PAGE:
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Small Business Tips For Tough Times

The easiest thing to do may be to open a search engine and type in a little information about your business (such as “real estate”) and “business tips for tough times”. It may be all you need to get advice. If you can’t find exactly what you’re looking for, though, there are sites that are designed to offer tips, as well as answer any questions you may have about running your business., a network of sites that offer lots of great information on a variety of topics, has a small business site. It offers articles and blog posts that give business tips for tough times, and has a forum that you can use to ask questions that can be answered by other small business owners who might be in the same situation as you.

The Small Business Administration (SBA) also has a website that can give you good business tips for tough times. The site also includes a Small Business Planner, that can give you all the information you need to help you start and maintain your small business. It even offers a Local Resources section that may have business tips for tough times that are specific to your local community.

Yahoo! offers a directory of helpful links for business owners that cover nearly every topic you can think of, and can lead you to sites that offer specific information and business tips for tough times that are specific to your industry.

There is a business-focused search engine at that not only gives you statistics and profiles, but gives you updated news and financial information that can lead to business tips that can help you stay successful.

These are just a few of the many resources available to small business owners. When going though tough economic times, information is key, and through these resources, as well as others, you can get the answers to your questions, find the support you need, and have a good list of tips for tough times that will help your business stay strong no matter what the economic climate.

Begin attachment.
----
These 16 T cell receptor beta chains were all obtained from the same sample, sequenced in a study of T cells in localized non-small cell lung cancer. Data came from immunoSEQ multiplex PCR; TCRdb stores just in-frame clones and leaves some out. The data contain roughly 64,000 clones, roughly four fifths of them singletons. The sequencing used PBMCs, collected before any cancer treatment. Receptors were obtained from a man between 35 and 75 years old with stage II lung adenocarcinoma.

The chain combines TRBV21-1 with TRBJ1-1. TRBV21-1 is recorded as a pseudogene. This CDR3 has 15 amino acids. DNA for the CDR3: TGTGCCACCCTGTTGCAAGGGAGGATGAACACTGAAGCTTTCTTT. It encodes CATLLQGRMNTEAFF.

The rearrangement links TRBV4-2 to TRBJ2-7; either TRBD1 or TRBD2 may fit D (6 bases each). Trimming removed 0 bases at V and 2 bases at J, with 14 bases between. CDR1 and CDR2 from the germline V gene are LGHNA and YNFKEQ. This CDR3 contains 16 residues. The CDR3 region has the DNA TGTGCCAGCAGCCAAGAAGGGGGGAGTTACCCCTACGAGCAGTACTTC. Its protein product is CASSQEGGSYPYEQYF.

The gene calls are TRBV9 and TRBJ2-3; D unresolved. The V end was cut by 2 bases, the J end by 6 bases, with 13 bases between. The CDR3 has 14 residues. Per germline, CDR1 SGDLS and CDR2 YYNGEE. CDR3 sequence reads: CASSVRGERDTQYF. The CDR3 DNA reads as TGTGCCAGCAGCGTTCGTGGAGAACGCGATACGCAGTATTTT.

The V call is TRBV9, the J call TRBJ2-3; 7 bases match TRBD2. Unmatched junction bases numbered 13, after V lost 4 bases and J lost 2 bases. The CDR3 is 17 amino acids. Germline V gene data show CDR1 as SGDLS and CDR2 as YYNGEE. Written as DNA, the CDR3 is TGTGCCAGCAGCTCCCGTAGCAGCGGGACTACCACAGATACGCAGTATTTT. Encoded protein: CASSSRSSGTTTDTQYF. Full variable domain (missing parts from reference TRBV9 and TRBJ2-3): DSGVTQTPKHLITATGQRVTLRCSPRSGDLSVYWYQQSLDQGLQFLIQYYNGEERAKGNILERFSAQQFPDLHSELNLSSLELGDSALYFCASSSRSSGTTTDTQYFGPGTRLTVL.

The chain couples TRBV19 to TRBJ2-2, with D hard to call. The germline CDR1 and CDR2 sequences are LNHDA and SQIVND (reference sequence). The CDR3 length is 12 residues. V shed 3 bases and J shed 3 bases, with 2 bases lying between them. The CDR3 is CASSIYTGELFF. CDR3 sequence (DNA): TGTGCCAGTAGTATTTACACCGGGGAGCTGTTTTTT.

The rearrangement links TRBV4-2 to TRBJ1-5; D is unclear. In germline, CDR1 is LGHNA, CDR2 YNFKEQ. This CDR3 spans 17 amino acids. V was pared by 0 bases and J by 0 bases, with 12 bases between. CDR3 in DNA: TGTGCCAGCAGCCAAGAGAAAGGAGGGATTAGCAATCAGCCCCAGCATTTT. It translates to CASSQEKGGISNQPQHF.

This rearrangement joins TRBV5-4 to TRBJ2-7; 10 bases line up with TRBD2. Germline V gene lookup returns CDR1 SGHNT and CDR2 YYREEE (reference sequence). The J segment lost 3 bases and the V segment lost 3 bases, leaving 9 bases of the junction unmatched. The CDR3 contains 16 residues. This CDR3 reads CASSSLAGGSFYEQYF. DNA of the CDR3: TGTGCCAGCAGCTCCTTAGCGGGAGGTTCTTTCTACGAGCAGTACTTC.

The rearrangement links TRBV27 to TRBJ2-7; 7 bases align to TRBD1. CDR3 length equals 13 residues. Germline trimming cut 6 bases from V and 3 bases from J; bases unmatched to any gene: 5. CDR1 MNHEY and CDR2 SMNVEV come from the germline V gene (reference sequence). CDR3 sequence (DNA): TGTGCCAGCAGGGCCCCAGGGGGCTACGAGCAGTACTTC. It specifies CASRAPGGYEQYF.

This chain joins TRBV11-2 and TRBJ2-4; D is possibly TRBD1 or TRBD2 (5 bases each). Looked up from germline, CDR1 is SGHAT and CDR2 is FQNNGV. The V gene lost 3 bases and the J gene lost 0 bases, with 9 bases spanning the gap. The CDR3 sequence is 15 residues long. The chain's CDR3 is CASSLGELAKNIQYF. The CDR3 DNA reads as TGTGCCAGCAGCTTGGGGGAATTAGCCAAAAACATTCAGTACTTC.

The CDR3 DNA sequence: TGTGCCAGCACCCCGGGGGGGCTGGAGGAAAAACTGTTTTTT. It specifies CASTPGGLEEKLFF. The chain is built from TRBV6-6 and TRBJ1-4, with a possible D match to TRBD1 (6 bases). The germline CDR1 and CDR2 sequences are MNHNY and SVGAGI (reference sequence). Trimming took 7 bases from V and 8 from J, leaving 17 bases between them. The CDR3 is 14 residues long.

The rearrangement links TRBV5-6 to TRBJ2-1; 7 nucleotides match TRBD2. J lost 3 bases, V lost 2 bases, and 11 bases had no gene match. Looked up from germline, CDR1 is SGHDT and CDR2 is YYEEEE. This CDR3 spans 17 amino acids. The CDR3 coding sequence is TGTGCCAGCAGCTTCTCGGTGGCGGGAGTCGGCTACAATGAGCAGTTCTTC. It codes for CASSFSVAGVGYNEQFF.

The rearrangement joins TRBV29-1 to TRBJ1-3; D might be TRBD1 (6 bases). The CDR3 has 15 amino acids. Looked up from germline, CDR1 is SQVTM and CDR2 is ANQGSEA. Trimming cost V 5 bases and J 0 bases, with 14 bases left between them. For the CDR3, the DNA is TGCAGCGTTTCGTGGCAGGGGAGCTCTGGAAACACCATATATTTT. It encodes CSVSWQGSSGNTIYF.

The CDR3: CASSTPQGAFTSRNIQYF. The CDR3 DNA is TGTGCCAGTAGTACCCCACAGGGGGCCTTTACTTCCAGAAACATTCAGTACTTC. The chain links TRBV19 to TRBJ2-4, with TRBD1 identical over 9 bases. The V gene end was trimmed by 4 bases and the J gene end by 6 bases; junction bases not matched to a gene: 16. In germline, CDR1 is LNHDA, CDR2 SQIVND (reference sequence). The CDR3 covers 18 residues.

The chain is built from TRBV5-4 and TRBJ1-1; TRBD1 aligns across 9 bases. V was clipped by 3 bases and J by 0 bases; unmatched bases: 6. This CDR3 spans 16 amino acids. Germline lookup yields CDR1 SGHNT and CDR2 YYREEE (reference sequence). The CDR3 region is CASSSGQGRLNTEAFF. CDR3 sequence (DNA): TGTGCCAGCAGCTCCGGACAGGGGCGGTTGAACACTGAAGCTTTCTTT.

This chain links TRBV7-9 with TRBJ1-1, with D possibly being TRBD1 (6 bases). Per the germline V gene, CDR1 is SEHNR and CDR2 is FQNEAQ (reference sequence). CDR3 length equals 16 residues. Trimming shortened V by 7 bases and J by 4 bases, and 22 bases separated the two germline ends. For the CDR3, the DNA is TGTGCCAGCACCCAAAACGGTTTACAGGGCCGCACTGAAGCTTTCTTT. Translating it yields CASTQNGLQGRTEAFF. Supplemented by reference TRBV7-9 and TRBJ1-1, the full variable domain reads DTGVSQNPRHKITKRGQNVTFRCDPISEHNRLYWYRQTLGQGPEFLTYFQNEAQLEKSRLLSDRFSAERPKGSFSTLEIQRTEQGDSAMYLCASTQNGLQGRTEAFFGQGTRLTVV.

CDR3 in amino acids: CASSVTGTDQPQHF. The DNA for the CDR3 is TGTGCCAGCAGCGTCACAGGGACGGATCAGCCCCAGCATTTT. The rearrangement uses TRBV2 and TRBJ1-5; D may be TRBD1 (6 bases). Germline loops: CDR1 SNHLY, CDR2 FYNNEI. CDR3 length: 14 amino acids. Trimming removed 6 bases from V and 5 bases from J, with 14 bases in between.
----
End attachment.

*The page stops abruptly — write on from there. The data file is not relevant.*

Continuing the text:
Small Business Bookkeeping Software

In an increasingly technological world, many companies are turning to small business bookkeeping software to meet their needs. This software is tailored especially for small businesses, leaving out the extra features that only a larger business could use. It is also generally less expensive to purchase and maintain. This demand has lead to the development of small business bookkeeping software. Small businesses still need software that can handle sizable quantities of information quickly and accurately.

It should also be user friendly and have safeguards in place to reduce the incidents of handler mistakes. The expected final output, much like that of a human bookkeeper, is the generation of financial reports to help the business owner guide the business towards optimal growth.

Ideally, small business bookkeeping software should include the following features:

  • Standard bookkeeping operations. This involves accounts payable and receivable, price quotes, merchandise stock, orders, etc.. The format should be clear and easy to read and use.
  • Integration. Each function should work with and support the others. Data should never have to be re-entered into the system for different functions. This saves time and money.
  • Reporting Options. Information should be readily accessible to check accuracy and the feasibility of your business practices. The uses for the reporting function are various and flexible, and should be easy to use and access.
  • Audit trail. This allows the user to follow any information through the entire system automatically. Any changes that have been made to a transaction or software setup can be detected by this function, creating a sense of asset security for the business owner.
  • Software access. Many businesses require several people to access its financial information from a variety of locations. The software can be put onto individual computers, or might use a server. The internet is an increasingly popular option, which makes remote personal access easier for the authorized user and reduces the amount of time needed to install the program separately.

It is a good idea to ask fellow owners what business bookkeeping software they use, especially those who own similar businesses. Each industry needs different features from their software; certainly a small clothing boutique will use different bookkeeping features than a landscaping company. Many software developers diversify their products so that business owners can have a product customized to their needs. As the business grows which is the goal of any small business owner the software needs are likely to change.

The right software for your company will be able to grow along with you. There is no one-size-fits-all approach to selecting bookkeeping software. It must be reasonably priced and readily used, and equipped for a variety of uses. Investing in quality small business bookkeeping software is one of the most important decisions to be made to secure success and a competitive edge in the marketplace, and a business owner needs every advantage in tough economies like the one we face today.